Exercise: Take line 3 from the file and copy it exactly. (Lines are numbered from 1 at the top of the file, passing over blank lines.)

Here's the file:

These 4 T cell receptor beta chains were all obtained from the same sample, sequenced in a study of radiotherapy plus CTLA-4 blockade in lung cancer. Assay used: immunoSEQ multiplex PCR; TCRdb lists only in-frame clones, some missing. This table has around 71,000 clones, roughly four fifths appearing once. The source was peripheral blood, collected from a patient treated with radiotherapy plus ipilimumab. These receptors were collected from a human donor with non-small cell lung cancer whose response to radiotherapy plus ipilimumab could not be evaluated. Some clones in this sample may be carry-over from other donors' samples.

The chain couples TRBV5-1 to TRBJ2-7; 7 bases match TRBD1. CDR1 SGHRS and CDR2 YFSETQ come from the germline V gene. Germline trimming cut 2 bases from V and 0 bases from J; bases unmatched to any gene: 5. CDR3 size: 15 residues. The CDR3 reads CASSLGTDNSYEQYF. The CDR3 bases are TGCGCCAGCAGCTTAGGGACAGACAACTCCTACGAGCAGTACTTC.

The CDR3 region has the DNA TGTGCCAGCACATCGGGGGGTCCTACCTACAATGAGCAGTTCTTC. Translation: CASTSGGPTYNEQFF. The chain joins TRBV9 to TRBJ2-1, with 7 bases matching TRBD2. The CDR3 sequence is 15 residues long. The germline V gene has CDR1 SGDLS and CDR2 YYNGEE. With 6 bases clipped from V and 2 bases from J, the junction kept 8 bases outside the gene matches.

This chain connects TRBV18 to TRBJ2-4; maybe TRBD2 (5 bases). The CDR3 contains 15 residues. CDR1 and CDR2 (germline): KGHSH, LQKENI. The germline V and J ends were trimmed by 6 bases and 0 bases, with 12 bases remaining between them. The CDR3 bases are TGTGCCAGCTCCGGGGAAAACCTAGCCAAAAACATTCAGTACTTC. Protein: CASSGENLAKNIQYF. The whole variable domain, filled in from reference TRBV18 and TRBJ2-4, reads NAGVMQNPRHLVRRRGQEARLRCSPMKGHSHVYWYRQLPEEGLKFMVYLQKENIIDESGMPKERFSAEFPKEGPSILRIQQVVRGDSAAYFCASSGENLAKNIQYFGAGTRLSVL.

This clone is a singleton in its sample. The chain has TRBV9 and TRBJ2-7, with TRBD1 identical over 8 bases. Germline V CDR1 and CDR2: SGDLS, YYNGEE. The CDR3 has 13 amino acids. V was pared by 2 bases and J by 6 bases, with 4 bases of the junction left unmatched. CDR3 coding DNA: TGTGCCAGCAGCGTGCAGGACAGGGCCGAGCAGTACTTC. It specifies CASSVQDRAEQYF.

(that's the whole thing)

The CDR3 region has the DNA TGTGCCAGCACATCGGGGGGTCCTACCTACAATGAGCAGTTCTTC. Translation: CASTSGGPTYNEQFF. The chain joins TRBV9 to TRBJ2-1, with 7 bases matching TRBD2. The CDR3 sequence is 15 residues long. The germline V gene has CDR1 SGDLS and CDR2 YYNGEE. With 6 bases clipped from V and 2 bases from J, the junction kept 8 bases outside the gene matches.